One of New Zealand’s largest media companies just sold for $ 1


WELLINGTON, New Zealand – One of New Zealand’s largest media organizations will be sold for a dollar to its chief executive, the owners announced on Monday.
The Stuff organization prints many daily newspapers across the country and operates a popular information site of the same name. It employs around 900 people, including 400 journalists.

Owned by Australia’s Nine Entertainment
+ 5.10%

, Stuff had to face financial difficulties before the outbreak of the coronavirus pandemic and has since seen its advertising revenues plummet.
In a statement to the Australian stock market, Nine said Stuff would be sold to CEO Sinead Boucher as part of a management buyout deal to be concluded by the end of the month.

“We have always said that we believe it is important that Stuff has local ownership and we firmly believe that this is the best outcome for competition and consumers in New Zealand,” said Hugh Marks, CEO of Nine.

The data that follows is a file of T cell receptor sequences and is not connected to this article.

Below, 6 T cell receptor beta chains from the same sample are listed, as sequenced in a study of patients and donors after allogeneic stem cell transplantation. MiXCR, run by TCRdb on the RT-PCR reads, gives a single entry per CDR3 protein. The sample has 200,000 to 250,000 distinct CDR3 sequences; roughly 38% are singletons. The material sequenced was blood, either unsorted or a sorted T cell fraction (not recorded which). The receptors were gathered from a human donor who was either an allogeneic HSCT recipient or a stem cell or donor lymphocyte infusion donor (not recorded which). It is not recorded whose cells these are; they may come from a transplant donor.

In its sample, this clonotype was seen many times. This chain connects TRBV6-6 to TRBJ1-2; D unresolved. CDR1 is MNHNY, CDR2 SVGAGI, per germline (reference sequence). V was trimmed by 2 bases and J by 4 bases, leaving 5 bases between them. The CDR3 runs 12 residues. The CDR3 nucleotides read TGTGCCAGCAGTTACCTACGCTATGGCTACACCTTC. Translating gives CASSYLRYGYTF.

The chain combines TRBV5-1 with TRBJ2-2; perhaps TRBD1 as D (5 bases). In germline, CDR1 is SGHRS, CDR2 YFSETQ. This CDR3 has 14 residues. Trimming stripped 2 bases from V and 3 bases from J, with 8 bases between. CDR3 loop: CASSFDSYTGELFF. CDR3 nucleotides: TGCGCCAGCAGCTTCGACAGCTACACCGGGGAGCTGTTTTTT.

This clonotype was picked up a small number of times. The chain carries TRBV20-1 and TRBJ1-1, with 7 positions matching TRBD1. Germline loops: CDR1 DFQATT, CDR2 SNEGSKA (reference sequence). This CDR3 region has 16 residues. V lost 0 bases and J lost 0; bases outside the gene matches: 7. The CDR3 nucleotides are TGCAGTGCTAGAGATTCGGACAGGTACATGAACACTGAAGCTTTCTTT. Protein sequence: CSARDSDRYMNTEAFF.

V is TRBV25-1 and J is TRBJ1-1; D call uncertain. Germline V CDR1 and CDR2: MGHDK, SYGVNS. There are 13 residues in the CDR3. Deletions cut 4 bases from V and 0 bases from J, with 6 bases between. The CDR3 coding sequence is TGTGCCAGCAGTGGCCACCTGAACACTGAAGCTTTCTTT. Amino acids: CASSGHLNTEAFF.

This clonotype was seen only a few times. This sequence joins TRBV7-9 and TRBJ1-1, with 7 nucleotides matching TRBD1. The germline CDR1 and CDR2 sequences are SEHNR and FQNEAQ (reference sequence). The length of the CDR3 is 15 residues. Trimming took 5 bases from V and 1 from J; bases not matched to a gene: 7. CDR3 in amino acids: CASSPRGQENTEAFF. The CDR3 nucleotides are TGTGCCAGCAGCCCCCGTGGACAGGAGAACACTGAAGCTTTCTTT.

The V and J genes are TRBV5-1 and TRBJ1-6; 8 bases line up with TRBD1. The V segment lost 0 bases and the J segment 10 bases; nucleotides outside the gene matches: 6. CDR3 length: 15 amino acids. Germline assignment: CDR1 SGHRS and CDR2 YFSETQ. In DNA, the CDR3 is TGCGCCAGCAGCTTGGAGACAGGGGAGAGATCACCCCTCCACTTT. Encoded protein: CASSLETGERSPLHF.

Boucher said his plan is to transfer the ownership by giving the staff a direct stake as shareholders of the company.
“Local ownership will bring many benefits to our staff, customers and all kiwis as we take advantage of the investment and business growth opportunities,” Boucher said in a statement.
Deal ends rival media company NZME

to buy stuff.
Discussions between the two companies became acrimonious and ended up in the hands of lawyers. The High Court last week rejected an interim injunction sought by NZME that could have delayed the sale to Boucher.
Nine said that as part of the deal, it will retain ownership of a printing plant in Wellington and lease it to Stuff. He will also benefit from the recent sale of the company’s subsidiary, Stuff Fiber, an Internet service provider.
Most New Zealand media companies have struggled since the pandemic. Stuff temporarily cut employee wages while NZME announced plans to cut 200 jobs.
Last month, the German company Bauer Media closed its activities in New Zealand and stopped publishing many magazines in the country. And broadcaster MediaWorks told staff Monday that 130 positions will be cut.


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